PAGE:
Even a brilliant mind can seem like it's "jumped the shark" sometimes. Or not.
The eccentric, mega-IQ mind of Stephen Hawking has a Discovery Channel piece upcoming, wherein he postulates that, contrary to years of effort and various and assorted attempts, it is a very bad idea for us to reach out across the cosmos, in search of intelligent life.
Hawking may be too late to dissuade one American city and county on the subject, but we'll return to that momentarily.
His argument seems to suggest that such a search may well result in "be careful what you wish for", and that some forms of life out there, somewhere, might be even more predatory and conquest-oriented, than we as a species have been. Which could result in the ultimate of "hostile takeover" attempts, as have been depicted in sci-fi books and films for years.
I don't know how long it'll take The Daily Kos, HuffPo, Moron.Org, et al, to brand Hawking "anti-immigrant" and a "racist", but let's take a look at this from a more..uh...me-style.
Man has had a fascination with the notion that there must be intelligent life out there, beyond our simple Solar System (anyone watching our Congress of late, knows intelligent life can't be found there). And from Man's first visit to the Moon, there have been various and sundry efforts to reach out and touch an extraterrestrial. In 1972 and '73, Pioneers 10 and 11 were launched into the cosmos, destination....infinity. Aboard both, were symbols indicating our human community, and our approximate cosmic address. In 1977, Voyagers 1 and 2 were dispatched on a similar mission, bearing Earthly recordings of different sounds and ideas, to deliver to whom/whatsoever ultimately might find and collect them, at some point in the endless Sea of Deep Space & Time.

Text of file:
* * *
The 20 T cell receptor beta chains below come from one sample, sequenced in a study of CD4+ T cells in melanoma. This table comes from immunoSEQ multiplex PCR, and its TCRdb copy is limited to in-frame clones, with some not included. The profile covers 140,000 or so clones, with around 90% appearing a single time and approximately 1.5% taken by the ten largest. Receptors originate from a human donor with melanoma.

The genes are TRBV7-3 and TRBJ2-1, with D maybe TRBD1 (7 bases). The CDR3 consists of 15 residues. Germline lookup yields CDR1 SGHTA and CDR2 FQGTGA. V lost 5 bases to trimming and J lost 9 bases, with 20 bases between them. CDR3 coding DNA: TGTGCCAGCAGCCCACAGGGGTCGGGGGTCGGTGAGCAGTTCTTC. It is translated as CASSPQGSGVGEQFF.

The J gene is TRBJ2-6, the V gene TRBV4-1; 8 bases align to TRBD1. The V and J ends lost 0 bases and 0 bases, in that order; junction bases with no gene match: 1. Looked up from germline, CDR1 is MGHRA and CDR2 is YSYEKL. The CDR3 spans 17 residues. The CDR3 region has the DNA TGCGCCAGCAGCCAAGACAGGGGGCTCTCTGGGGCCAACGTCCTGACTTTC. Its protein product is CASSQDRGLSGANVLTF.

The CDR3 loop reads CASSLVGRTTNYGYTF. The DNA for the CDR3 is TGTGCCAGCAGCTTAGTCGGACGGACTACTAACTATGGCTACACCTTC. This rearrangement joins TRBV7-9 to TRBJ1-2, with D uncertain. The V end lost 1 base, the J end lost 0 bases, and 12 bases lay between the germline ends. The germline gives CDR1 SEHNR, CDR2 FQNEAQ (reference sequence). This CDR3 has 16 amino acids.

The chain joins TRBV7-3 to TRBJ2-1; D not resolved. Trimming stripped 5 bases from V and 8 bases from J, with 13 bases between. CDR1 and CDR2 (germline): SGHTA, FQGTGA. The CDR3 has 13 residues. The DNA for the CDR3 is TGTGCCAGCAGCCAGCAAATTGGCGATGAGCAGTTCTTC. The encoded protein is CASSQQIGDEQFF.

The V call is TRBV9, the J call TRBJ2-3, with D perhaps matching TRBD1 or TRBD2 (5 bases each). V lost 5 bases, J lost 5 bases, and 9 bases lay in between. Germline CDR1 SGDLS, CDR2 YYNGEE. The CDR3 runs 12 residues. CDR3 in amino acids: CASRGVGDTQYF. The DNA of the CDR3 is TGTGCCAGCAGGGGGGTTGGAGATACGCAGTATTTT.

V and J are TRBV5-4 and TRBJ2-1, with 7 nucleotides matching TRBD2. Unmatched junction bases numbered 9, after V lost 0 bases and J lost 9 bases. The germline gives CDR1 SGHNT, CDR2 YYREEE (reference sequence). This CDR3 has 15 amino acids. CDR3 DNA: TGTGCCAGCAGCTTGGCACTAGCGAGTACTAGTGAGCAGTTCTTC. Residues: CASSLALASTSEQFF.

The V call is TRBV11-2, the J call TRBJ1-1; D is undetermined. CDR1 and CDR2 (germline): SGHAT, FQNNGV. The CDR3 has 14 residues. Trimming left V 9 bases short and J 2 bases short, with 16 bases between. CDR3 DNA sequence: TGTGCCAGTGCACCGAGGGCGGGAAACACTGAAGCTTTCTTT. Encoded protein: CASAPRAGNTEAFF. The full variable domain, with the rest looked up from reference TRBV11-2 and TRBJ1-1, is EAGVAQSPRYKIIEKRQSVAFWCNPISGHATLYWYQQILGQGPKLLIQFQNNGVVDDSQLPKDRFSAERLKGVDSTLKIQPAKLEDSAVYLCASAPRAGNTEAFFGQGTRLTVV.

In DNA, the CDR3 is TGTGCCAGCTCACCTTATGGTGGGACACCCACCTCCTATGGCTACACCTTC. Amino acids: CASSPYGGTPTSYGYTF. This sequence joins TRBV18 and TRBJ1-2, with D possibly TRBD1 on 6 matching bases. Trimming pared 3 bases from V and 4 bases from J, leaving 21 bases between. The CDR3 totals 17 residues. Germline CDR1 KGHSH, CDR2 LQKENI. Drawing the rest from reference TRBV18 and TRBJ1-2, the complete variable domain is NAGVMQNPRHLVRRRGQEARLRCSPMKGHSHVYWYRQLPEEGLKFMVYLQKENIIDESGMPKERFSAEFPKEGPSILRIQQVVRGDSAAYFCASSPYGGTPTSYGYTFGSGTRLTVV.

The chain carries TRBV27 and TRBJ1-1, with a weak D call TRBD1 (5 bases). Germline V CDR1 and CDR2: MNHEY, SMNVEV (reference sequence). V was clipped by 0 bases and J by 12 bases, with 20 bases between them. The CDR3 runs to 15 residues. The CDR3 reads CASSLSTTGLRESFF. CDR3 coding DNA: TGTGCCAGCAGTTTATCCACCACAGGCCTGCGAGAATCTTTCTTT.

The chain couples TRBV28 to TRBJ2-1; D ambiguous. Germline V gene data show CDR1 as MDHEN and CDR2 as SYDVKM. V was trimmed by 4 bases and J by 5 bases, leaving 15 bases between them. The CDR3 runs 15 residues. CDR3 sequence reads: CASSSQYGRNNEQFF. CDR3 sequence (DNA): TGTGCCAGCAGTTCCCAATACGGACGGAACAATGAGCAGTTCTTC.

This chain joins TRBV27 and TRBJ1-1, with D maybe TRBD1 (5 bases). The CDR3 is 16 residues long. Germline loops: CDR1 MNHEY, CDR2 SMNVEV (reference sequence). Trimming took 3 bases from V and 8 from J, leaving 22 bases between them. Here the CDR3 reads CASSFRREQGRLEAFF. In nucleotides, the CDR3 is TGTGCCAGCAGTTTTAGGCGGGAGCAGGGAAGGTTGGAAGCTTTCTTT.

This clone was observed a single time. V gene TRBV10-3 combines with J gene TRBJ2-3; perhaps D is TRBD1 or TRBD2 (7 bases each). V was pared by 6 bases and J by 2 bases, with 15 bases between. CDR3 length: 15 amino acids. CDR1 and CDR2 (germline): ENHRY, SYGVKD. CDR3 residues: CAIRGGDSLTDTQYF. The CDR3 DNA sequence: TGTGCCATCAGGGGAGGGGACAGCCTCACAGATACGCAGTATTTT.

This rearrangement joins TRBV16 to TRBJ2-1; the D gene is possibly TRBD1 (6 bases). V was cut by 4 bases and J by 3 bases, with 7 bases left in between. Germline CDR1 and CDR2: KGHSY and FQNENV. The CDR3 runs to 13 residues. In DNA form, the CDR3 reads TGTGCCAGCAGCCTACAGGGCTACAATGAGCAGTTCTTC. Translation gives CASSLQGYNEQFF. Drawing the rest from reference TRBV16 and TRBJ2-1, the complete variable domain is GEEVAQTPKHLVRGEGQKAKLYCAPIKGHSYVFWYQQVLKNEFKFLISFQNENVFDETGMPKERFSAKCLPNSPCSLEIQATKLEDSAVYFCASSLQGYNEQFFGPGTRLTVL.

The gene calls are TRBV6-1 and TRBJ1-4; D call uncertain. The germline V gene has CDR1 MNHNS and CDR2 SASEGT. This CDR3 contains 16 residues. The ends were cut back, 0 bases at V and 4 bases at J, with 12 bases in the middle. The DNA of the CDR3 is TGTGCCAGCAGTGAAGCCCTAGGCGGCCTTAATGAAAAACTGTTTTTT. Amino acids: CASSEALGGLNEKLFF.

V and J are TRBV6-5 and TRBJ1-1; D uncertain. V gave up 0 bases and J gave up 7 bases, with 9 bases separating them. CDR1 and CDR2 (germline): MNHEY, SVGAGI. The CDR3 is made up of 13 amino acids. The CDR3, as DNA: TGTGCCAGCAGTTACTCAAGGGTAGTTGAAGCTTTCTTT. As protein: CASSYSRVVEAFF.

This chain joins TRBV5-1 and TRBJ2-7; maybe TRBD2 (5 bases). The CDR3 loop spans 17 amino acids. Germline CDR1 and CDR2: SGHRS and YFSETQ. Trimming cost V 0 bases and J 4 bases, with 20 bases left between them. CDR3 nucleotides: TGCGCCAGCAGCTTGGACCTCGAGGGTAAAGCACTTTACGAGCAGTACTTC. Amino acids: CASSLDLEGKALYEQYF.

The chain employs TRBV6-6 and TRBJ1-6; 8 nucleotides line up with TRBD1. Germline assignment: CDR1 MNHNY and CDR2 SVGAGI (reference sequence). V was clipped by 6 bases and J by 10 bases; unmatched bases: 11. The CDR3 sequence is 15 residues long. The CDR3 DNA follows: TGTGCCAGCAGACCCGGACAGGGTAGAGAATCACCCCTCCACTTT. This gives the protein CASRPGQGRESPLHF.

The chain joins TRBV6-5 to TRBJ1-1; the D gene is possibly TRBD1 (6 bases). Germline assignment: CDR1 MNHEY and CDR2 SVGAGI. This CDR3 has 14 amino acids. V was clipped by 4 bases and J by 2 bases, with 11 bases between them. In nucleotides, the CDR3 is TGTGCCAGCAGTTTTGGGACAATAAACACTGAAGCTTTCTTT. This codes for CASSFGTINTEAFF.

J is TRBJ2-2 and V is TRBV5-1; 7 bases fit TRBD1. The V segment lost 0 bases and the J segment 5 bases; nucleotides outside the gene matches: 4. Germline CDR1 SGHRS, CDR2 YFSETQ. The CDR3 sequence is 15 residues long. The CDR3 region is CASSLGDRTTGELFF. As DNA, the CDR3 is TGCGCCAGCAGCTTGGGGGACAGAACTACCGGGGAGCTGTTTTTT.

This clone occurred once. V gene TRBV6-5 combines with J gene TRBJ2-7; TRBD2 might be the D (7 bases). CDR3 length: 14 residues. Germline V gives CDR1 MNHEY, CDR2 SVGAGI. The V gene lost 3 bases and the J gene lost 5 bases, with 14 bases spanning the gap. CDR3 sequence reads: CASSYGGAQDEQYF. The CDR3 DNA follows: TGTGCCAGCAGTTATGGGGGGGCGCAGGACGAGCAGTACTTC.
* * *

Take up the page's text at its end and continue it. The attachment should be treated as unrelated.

The short speech on one of the recordings by Jimmy Carter, it is hoped, won't be held against us. This might be the reason for Hawking's trepidation, but I digress.
In 2008, NASA 'beamed' a song by the Beatles -- Across The Universe -- as a message, in the direction of the star Polaris (aka, The North Star), to anyone/thing living in the cosmic vicinity thereof. Taking into account such things as physics, the speed of light, government regulation, ASCAP and union rules, it is estimated that the message will arrive in the Polaris neighborhood about the year 2439.
Perhaps Admiral James T. Kirk can do a time warp after the message is received, to tell us how it went over: as a "message of peace", or as an inciting-of-violence obscenity in Romulan, which folks in the future will no doubt wish to thank us for, by sending us a futuristic "Phfffffft!".
Of course, sound waves have been leaving the good ol' Earth for millenia. Granted, up until the advent of radio, any transmissions from Earth that might be eventually picked up by any kind of life form, would be primitive, or across various spectrums of stuff I don't know squat about. Say, when the volcanic island Krakatoa exploded in 1883, what some cosmic listening post in deep space might eventually here would be.....*boom*. How they might interpret that, well: